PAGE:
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To bubbles jessica and fit2btied


#1

I noticed in the post by bubbles linked bellow that he said it is necessary to use stick and place when making recipients with small needles. Jessica and Fit2btied pretty much rubished this idea.

http://www.hairsite.com/hair-loss/forum_entry.php?id=3037

The link bellow is an article by Dr. Limmer

http://www.emedicine.com/derm/topic559.htm

In his review he clearly agrees with bubbles so I thought it fair to show this in his defence.

During the implantation stage, the follicular unit grafts are placed into the anesthetized recipient zone using small punch holes (0.75-1 mm), small slit incisions (1-2 mm in length), or needle tunnels made by 19- to 22-gauge needles. If using the punch or slit methods, the recipient sites may be made prior to beginning the implantation process.

The needle tunnel technique, also referred to as the stick-and-place method, requires that each graft be placed immediately after the needle has been removed, since the needle tunnel remains open only for a few seconds. An 18-gauge needle is preferred for implanting 3-4 hair grafts, while 19- to 20-gauge needles are used for implanting 1-2 hair grafts. The stick-and-place method provides greater density of follicular units within the recipient zone and causes the least trauma to the vascular system in that area. Thus, this is the method of choice for some physicians. Because of the smaller size of these grafts, it is important to handle them with extreme care and to keep them hydrated at all times. A goal of 20-40 follicular unit grafts per cm² is reasonable and readily achieved by skilled assistants.


#2

» I noticed in the post by bubbles linked bellow that he said it is necessary
» to use stick and place when making recipients with small needles. Jessica
» and Fit2btied pretty much rubished this idea.
»
» http://www.hairsite.com/hair-loss/forum_entry.php?id=3037
»
» The link bellow is an article by Dr. Limmer
»
» http://www.emedicine.com/derm/topic559.htm
»
» In his review he clearly agrees with bubbles so I thought it fair to show
» this in his defence.
»
» During the implantation stage, the follicular unit grafts are placed into
» the anesthetized recipient zone using small punch holes (0.75-1 mm), small
» slit incisions (1-2 mm in length), or needle tunnels made by 19- to
» 22-gauge needles. If using the punch or slit methods, the recipient sites
» may be made prior to beginning the implantation process.
»
» The needle tunnel technique, also referred to as the stick-and-place
» method, requires that each graft be placed immediately after the needle
» has been removed, since the needle tunnel remains open only for a few
» seconds. An 18-gauge needle is preferred for implanting 3-4 hair grafts,
» while 19- to 20-gauge needles are used for implanting 1-2 hair grafts. The
» stick-and-place method provides greater density of follicular units within
» the recipient zone and causes the least trauma to the vascular system in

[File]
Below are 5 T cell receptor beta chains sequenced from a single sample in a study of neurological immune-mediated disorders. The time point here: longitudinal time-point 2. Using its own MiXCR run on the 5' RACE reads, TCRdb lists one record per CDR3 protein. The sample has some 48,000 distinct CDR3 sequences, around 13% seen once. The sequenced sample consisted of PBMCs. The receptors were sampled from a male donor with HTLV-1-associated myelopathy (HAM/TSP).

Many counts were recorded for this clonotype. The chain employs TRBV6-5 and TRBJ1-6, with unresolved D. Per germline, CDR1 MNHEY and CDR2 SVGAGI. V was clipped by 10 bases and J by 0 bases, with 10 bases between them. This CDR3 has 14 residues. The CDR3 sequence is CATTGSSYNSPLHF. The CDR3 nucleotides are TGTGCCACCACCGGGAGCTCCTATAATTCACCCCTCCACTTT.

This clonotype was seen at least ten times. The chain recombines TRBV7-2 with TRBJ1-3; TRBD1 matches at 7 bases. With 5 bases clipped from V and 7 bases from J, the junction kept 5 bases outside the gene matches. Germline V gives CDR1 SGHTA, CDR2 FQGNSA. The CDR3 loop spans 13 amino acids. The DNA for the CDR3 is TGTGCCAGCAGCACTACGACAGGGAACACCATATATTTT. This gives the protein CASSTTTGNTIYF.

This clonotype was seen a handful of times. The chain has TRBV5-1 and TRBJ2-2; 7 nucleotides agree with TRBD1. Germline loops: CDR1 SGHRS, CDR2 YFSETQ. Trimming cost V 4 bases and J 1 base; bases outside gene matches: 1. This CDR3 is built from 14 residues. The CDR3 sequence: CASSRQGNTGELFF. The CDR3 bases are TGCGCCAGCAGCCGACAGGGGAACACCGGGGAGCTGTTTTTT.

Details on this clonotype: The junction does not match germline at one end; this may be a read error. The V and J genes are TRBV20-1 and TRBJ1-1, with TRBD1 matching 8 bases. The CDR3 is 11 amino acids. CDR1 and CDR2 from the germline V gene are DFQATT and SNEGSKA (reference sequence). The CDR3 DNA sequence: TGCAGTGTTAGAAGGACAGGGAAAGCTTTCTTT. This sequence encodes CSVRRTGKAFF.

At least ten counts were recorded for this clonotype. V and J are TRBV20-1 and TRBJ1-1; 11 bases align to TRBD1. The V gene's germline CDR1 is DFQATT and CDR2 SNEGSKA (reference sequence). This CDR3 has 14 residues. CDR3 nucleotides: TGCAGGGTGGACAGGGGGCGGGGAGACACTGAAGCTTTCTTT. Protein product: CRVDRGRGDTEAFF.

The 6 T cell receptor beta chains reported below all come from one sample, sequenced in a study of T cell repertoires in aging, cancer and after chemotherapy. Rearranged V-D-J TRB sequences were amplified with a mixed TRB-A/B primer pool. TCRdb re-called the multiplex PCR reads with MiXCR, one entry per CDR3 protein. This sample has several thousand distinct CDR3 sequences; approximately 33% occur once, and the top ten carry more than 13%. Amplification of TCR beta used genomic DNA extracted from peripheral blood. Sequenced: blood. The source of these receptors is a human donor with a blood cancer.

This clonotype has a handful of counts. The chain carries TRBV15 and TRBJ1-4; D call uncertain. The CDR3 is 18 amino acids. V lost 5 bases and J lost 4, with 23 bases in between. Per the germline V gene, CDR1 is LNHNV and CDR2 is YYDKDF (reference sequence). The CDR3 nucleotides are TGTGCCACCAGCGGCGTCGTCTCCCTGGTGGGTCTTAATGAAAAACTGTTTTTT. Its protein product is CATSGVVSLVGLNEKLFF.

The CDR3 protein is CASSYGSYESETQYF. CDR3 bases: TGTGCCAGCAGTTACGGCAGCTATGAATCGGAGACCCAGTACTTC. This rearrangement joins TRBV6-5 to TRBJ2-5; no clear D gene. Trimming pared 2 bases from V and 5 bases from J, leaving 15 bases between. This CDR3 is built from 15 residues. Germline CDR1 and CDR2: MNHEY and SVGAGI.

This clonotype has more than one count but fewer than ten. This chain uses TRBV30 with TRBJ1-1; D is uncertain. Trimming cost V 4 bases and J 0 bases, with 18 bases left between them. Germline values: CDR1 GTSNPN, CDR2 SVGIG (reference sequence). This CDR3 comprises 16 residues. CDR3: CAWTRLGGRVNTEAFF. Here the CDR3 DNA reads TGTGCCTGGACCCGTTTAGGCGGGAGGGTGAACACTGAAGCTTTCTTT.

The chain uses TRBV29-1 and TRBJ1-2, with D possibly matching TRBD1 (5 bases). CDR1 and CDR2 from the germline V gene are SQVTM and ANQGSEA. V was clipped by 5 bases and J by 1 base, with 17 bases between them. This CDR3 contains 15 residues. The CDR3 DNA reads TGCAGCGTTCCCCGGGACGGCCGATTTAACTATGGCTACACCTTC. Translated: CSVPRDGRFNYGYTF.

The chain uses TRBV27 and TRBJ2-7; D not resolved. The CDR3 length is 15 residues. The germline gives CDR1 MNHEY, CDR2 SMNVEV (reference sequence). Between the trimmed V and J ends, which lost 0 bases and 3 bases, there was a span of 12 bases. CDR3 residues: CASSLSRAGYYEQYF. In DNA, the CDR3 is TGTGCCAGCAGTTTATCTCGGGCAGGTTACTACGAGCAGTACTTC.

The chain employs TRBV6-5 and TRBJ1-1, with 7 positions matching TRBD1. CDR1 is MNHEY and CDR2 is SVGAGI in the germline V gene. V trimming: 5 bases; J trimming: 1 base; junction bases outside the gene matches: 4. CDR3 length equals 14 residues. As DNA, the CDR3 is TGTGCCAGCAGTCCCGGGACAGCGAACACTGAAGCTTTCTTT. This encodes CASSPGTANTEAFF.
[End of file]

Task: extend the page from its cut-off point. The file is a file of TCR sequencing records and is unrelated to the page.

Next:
» that area. Thus, this is the method of choice for some physicians. Because
» of the smaller size of these grafts, it is important to handle them with
» extreme care and to keep them hydrated at all times. A goal of 20-40
» follicular unit grafts per cm² is reasonable and readily achieved by
» skilled assistants.

You can make the sites in an area all at once with either blades or needles and then place them.

Or,

You can make one site, then place a graft, then make another site, etc.

Stick and place means you make a site with a needle then place a graft into it. Then you make the next site.

It doesn’t matter which you do. Doctors prefer different methods and every one has their reasons for it. Every clinic is different.

The only wrong thing to say is that you must place a graft immediately after making a site with a needle before the needle hole closes up.

Does this help?


#3

» I noticed in the post by bubbles linked bellow that he said it is necessary
» to use stick and place when making recipients with small needles. Jessica
» and Fit2btied pretty much rubished this idea.
»
» http://www.hairsite.com/hair-loss/forum_entry.php?id=3037
»
» The link bellow is an article by Dr. Limmer
»
» http://www.emedicine.com/derm/topic559.htm
»
» In his review he clearly agrees with bubbles so I thought it fair to show
» this in his defence.
»
» During the implantation stage, the follicular unit grafts are placed into
» the anesthetized recipient zone using small punch holes (0.75-1 mm), small
» slit incisions (1-2 mm in length), or needle tunnels made by 19- to
» 22-gauge needles. If using the punch or slit methods, the recipient sites
» may be made prior to beginning the implantation process.
»
» The needle tunnel technique, also referred to as the stick-and-place
» method, requires that each graft be placed immediately after the needle
» has been removed, since the needle tunnel remains open only for a few
» seconds. An 18-gauge needle is preferred for implanting 3-4 hair grafts,
» while 19- to 20-gauge needles are used for implanting 1-2 hair grafts. The
» stick-and-place method provides greater density of follicular units within
» the recipient zone and causes the least trauma to the vascular system in
» that area. Thus, this is the method of choice for some physicians. Because